Artist James De La Vega has transformed Spanish Harlem
Spanish Harlem's Tight-Knit Community That is why Penchi and many other Puerto Ricans we met are working so hard to create a tight-knit community in Spanish Harlem. Penchi recently started a 12,000-circulation community newspaper called Siempre ("Always") that includes local news and an open space for writers and poets to publish their work. Another group of advocates and educators opened a museum called Museo del Barrio, which works to preserve the art and culture of Puerto Ricans and all Latin Americans in the United States.

The most visible contributor, however, is a 28-year-old artist named James De La Vega. Over the past seven years, Spanish Harlem has become his personal canvas. He has painted murals of revolutionary heroes like the Puerto Rican freedom-fighting "Young Lords," as well as urban interpretations of "The Last Supper," the Crucifixion, and Picasso's "Guernica." His inspiring philosophies - such as "Fate is moving you toward your destiny" and "Enjoy the day as if it were your last" -- are scrawled in chalk along the sidewalk. We found him hard at work in his studio at 1651 Lexington Avenue near 104th Street.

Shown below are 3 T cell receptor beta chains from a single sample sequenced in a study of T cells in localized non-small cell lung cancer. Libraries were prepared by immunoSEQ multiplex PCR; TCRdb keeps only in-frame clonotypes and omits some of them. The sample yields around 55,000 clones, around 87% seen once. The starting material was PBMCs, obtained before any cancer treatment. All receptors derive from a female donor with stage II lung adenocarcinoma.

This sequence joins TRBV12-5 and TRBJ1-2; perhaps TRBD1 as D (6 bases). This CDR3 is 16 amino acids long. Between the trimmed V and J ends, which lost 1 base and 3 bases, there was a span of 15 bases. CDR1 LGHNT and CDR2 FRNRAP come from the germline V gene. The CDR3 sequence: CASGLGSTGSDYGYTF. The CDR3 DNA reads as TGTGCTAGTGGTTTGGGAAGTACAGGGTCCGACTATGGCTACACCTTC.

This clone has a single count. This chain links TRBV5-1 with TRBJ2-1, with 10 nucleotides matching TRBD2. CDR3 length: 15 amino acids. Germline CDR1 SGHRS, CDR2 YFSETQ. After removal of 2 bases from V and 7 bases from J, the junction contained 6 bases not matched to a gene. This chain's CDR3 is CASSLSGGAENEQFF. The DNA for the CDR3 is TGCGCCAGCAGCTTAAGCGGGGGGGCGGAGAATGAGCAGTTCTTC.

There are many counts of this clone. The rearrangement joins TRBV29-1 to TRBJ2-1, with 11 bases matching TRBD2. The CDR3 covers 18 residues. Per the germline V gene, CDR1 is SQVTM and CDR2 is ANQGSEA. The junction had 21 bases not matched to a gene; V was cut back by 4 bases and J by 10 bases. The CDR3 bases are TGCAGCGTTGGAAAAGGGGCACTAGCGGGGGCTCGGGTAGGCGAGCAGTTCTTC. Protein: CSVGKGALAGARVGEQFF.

James De La Vega's philosophies line the streets of New York City
"I don't think human beings were meant to live in a society where they are separated by classes or races," he said when we inquired about his art. "I write lots of thoughts on the ground with chalk to get people to think about life. I want to get people to understand they can be what they want to be regardless of how bad their situation is."

De La Vega pointed at the throngs of Puerto Rican neighbors and families bustling about outside and said, "One of my main ideas is to get people to become their dream."

Stephen and I left Spanish Harlem feeling the same way.


Please email me at: stephanie@ustrek.org


Links to Other Dispatches

Jen - The first U.S. president of Nicaragua
Neda - A little taste of the Philippines - at the mall food court
Stephen - Cuba Libre! Freedom is intoxicating
Stephen - The Great Panama Canal Grab